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Consumer-resource theory predicts dynamic transitions between outcomes of interspecific interactions

Authors


E-mail: jholland@rice.edu

Abstract

Ecology Letters (2009) 12: 1357–1366

Abstract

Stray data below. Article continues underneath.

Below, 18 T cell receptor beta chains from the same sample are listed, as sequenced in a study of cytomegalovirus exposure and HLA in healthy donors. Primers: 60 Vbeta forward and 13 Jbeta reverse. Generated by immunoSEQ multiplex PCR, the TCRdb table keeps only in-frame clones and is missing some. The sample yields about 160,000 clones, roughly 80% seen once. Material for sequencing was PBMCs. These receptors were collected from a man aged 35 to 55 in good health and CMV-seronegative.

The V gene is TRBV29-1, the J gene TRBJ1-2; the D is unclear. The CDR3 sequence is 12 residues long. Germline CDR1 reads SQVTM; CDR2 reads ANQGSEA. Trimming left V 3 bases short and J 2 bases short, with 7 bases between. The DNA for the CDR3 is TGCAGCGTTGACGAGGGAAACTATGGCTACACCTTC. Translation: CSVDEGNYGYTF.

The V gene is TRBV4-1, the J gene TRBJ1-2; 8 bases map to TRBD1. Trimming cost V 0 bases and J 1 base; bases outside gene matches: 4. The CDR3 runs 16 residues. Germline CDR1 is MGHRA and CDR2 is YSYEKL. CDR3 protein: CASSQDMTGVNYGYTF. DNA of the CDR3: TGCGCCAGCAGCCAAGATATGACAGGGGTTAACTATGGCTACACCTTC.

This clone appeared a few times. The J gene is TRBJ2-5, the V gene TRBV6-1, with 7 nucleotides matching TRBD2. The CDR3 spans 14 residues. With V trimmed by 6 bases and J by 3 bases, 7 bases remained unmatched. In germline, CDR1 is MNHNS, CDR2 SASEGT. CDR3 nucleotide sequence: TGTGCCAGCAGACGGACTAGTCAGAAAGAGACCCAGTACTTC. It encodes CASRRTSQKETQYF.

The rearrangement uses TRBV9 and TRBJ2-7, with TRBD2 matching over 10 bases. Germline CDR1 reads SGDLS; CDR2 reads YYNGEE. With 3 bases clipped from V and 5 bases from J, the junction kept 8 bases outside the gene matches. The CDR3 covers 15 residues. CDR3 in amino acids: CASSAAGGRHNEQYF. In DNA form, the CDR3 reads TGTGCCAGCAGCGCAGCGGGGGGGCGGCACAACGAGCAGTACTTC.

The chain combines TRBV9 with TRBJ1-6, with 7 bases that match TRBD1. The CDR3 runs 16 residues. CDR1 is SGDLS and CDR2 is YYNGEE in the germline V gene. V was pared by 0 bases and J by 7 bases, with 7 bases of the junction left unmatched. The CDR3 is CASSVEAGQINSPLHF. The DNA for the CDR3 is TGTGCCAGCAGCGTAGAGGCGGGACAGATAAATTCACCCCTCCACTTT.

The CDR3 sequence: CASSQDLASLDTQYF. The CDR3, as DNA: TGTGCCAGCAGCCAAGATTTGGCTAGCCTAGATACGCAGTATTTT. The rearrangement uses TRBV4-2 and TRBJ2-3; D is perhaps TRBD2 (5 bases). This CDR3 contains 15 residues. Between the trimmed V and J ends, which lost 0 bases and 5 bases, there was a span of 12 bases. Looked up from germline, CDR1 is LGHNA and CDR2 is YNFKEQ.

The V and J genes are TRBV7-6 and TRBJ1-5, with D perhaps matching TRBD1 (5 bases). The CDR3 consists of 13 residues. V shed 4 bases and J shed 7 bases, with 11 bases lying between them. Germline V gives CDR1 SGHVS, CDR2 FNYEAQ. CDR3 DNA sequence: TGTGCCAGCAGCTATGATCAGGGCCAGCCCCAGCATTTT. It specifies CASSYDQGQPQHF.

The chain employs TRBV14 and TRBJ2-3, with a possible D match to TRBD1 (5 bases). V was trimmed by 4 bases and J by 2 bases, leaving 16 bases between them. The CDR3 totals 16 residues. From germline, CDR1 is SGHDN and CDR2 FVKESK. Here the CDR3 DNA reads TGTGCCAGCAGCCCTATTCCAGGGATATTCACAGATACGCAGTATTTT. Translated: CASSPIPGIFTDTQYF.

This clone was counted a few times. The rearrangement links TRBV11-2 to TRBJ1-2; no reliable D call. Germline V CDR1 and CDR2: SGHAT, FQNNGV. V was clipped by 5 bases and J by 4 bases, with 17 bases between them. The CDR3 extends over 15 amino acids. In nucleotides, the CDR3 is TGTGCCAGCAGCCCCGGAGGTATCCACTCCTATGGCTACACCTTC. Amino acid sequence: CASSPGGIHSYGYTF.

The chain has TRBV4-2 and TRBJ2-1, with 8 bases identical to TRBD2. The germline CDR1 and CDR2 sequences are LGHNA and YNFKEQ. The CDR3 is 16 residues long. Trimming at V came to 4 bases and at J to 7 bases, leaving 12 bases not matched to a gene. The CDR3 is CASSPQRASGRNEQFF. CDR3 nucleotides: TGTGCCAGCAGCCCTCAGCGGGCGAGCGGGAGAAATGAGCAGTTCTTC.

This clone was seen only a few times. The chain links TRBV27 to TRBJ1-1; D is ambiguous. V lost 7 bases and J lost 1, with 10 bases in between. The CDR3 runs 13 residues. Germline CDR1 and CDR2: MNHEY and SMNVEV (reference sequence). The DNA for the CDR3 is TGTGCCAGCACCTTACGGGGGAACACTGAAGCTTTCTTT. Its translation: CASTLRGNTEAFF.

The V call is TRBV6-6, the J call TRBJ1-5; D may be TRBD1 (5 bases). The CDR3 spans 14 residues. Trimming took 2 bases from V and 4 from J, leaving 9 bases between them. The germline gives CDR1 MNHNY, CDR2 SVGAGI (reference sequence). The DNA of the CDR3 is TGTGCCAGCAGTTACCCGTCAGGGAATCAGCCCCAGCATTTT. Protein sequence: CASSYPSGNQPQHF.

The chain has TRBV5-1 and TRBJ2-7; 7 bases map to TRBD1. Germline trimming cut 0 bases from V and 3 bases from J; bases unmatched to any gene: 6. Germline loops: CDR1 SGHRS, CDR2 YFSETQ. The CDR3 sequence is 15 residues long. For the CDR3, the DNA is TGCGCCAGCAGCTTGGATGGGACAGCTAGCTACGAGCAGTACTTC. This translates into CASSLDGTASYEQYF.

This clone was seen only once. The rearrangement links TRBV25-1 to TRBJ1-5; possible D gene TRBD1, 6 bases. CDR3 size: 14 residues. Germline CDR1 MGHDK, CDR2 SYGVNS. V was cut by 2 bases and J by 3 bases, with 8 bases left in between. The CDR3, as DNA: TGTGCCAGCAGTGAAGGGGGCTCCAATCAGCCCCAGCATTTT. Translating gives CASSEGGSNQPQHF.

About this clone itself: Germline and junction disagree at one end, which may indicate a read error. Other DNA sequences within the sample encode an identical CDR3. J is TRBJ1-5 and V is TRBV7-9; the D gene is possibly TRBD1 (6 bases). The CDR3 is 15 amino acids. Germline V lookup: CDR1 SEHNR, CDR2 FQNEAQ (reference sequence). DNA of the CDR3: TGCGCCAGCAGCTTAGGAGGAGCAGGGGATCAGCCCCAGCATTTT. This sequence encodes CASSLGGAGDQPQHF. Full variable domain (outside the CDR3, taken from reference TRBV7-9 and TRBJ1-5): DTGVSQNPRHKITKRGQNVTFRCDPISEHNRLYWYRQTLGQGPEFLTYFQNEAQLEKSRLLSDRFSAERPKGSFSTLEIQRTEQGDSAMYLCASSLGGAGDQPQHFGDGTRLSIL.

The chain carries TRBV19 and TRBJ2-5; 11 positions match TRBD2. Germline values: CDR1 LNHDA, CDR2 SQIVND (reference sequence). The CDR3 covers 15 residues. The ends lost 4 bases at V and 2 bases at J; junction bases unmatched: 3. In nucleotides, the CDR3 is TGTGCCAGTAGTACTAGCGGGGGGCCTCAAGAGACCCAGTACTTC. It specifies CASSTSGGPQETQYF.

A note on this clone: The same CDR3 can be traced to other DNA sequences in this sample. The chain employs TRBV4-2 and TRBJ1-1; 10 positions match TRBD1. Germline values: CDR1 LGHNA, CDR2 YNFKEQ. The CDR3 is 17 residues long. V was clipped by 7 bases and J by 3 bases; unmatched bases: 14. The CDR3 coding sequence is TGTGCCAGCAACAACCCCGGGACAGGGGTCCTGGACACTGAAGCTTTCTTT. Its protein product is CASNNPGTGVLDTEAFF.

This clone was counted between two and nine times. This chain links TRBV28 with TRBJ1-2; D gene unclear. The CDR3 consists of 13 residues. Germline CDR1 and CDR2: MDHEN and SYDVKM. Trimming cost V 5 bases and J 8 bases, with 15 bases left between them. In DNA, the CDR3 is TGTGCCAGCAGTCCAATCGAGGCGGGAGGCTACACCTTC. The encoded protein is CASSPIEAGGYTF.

Interactions between two populations are often defined by their interaction outcomes; that is, the positive, neutral, or negative effects of species on one another. Yet, signs of outcomes are not absolute, but vary with the biotic and abiotic contexts of interactions. Here, we develop a general theory for transitions between outcomes based on consumer–resource (C–R) interactions in which one or both species exploit the other as a resource. Simple models of C–R interactions revealed multiple equilibria, including one for species coexistence and others for extinction of one or both species, indicating that species’ densities alone could determine the fate of interactions. All possible outcomes [(+ +), (+ −), (−−), (+ 0), (− 0), (0 0)] of species coexistence emerged merely through changes in parameter values of C–R interactions, indicating that variation in C–R interactions resulting from biotic and abiotic conditions could determine shifts in outcomes. These results suggest that C–R interactions can provide a broad mechanism for understanding context- and density-dependent transitions between interaction outcomes.

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